Tell us what you particularly disliked about the product

The QR clamp means I couldn't leave this attached to the bike if I left it outside my local train station.

How does the price compare to that of similar products in the market, including ones recently tested on

It compares well with some big brands, but the Elops rack that we reviewed recently seems to offer much more without tying you into a single luggage system.

Did you enjoy using the product? Yes – really enjoyed it on long days out on my fixie.

Would you consider buying the product? Yes, if I was looking for a bag and rack setup for a road bike then this performs as well as any other I have tested.

Would you recommend the product to a friend? Definitely to someone who needs to fit luggage of this nature to a bike that won't take a standard pannier rack.

Use this box to explain your overall score

I didn't feel it delivered as a commuting option for me, but I did love using it on longer roads where I would otherwise have been using my Carradice bag and support system. Buying this locks you into the Topeak bag range, which might be an issue for some, and there are other products out there that do offer better value for money. But the real joy of the Topeak MTX Beam Rack E Type is that you can move it from one bike to another, so for someone who regularly switches between bikes for audax, gravel, bikepacking and longer trips, this is a really excellent option. That, to me, balances out as good overall – not quite living up to the commuting claim, but great to open up bigger adventures on bikes that can't take standard racks.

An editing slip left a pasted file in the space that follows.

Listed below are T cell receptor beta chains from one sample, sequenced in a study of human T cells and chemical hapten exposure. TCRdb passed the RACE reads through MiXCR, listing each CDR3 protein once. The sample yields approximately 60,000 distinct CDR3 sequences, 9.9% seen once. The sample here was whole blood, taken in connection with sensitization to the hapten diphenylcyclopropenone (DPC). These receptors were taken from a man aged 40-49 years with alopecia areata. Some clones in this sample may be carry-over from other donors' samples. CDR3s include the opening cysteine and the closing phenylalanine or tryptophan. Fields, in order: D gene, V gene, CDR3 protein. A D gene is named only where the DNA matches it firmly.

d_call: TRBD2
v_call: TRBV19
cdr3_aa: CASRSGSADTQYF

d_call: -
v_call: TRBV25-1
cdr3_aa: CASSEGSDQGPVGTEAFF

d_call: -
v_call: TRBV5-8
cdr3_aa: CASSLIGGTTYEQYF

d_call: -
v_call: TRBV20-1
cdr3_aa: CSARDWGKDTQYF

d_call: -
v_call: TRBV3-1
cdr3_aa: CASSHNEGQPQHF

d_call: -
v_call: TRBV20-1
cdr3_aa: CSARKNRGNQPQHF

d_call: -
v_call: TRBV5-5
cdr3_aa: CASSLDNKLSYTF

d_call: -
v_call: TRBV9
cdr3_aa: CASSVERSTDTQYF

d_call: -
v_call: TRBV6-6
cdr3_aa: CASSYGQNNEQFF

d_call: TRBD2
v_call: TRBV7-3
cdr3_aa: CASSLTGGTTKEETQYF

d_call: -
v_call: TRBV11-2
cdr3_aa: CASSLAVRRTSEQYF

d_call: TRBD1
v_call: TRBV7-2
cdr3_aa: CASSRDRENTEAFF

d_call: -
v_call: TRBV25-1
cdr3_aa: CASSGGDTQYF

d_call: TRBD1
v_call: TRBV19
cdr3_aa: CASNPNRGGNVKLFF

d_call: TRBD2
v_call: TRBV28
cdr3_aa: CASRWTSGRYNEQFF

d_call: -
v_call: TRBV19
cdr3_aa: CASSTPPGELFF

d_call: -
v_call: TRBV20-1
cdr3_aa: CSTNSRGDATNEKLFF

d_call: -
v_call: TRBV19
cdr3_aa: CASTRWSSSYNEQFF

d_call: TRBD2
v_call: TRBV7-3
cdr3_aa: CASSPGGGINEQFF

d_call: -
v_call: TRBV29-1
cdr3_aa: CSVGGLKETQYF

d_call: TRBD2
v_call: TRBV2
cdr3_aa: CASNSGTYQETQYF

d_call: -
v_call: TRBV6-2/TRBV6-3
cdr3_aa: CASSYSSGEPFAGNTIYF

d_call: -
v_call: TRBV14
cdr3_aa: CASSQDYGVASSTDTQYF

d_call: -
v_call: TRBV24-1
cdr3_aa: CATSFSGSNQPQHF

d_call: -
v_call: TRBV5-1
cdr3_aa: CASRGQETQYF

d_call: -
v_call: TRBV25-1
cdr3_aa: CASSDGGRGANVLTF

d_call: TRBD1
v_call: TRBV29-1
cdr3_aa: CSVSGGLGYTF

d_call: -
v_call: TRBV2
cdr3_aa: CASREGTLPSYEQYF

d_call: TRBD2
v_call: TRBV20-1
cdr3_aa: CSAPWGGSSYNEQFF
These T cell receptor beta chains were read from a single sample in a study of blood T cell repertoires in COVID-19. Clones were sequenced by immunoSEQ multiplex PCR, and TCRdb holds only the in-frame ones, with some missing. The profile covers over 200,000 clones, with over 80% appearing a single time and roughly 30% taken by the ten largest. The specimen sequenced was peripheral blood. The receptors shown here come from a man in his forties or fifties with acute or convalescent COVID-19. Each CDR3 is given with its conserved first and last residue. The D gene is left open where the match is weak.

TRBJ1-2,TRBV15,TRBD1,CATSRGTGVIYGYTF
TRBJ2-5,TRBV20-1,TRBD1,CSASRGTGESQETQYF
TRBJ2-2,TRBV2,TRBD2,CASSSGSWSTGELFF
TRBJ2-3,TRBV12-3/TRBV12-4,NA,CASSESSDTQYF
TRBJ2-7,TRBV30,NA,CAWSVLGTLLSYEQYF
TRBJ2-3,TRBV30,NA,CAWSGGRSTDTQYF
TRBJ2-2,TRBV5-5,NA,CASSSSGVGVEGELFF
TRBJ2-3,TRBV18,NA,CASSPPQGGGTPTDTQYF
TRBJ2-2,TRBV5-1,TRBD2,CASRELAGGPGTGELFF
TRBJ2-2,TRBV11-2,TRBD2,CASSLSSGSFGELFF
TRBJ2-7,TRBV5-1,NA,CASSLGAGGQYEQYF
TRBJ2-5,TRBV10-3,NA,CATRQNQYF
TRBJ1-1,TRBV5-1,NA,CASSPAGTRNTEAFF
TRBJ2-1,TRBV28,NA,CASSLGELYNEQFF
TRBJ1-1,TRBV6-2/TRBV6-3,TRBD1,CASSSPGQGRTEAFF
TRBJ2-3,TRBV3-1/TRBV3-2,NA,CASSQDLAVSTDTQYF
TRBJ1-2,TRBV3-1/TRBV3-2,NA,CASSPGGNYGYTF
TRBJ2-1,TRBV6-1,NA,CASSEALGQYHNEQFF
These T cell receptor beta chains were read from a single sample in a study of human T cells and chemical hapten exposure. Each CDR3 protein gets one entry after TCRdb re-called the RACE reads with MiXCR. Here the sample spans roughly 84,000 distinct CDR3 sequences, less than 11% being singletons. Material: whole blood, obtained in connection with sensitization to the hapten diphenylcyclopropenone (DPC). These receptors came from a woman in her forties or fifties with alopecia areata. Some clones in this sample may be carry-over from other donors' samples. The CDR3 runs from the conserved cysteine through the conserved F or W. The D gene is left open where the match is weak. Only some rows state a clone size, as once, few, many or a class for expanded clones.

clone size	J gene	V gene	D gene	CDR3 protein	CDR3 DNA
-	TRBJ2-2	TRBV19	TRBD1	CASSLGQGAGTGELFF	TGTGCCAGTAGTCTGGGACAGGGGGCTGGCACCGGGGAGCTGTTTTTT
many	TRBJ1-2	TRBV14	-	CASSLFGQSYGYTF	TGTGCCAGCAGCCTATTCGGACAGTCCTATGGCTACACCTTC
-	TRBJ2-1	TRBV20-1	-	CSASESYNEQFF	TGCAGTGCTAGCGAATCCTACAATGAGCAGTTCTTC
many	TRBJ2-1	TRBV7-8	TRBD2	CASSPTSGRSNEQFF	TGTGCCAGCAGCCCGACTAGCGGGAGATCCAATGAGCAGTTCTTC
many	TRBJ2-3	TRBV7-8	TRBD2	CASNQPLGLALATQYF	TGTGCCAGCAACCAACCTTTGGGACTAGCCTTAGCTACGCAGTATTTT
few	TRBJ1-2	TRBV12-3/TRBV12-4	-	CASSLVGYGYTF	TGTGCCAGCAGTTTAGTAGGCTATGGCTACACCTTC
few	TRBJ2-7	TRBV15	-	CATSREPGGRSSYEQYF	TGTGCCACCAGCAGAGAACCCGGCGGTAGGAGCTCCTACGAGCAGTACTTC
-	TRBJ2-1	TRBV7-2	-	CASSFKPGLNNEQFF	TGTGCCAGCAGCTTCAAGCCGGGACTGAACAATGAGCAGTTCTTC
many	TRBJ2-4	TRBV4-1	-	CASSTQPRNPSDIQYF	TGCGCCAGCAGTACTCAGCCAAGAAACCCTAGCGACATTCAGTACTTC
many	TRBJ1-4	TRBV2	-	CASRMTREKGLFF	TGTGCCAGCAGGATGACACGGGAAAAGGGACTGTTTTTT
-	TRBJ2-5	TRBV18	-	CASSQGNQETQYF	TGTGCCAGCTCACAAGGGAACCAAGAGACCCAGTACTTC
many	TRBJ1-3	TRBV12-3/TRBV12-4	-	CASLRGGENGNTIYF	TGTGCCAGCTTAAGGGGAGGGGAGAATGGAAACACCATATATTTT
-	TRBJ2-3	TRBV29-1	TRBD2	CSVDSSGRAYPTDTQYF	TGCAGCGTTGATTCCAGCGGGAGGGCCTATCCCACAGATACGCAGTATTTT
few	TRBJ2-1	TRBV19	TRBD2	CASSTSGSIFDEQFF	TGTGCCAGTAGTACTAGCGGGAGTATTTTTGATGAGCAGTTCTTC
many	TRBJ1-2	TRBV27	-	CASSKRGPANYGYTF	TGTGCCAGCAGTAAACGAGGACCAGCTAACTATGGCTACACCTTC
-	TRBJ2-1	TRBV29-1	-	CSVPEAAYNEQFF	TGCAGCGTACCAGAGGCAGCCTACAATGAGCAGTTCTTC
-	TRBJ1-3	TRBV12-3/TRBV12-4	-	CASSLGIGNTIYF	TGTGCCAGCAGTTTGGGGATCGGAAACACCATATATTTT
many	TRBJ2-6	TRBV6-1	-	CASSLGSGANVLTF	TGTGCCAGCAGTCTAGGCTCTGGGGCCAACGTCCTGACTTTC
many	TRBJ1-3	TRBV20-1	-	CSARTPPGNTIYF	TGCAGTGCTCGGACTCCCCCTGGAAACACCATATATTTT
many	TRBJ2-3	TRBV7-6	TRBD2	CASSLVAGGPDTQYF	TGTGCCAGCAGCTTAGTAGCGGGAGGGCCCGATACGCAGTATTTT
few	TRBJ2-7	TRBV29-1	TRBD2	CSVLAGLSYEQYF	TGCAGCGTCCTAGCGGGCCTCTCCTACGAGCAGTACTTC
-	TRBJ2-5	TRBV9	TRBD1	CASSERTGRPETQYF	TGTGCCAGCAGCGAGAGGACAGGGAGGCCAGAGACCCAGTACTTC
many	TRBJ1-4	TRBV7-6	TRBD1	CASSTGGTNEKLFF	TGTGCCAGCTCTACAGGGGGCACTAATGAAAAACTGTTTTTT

Overall rating: 7/10

About the tester

Age: 0  Height: 180cm  Weight: 83k

I usually ride: Specialised Langster (fixed commuter)  My best bike is: Condor Fratello (new – Audax rides)

I've been riding for: Over 20 years  I ride: Most days  I would class myself as: Experienced

I regularly do the following types of riding: commuting, touring, club rides, general fitness riding, fixed/singlespeed, Audax

Add new comment


Flintshire Boy | 4 months ago


What a super review! A model for how clear and well structured such reviews should be! Excellent. Thank you.


kevgravelkev | 5 months ago

Purchased one of these over 20 years ago. I used it on the Australian versions of the Polaris Challenge in the early 2000s for quite a few years.

The design is still almost exactly the same...

I didn't buy any Topeak bags I simply strapped drybags onto the rack and off I went.

It's a great rack.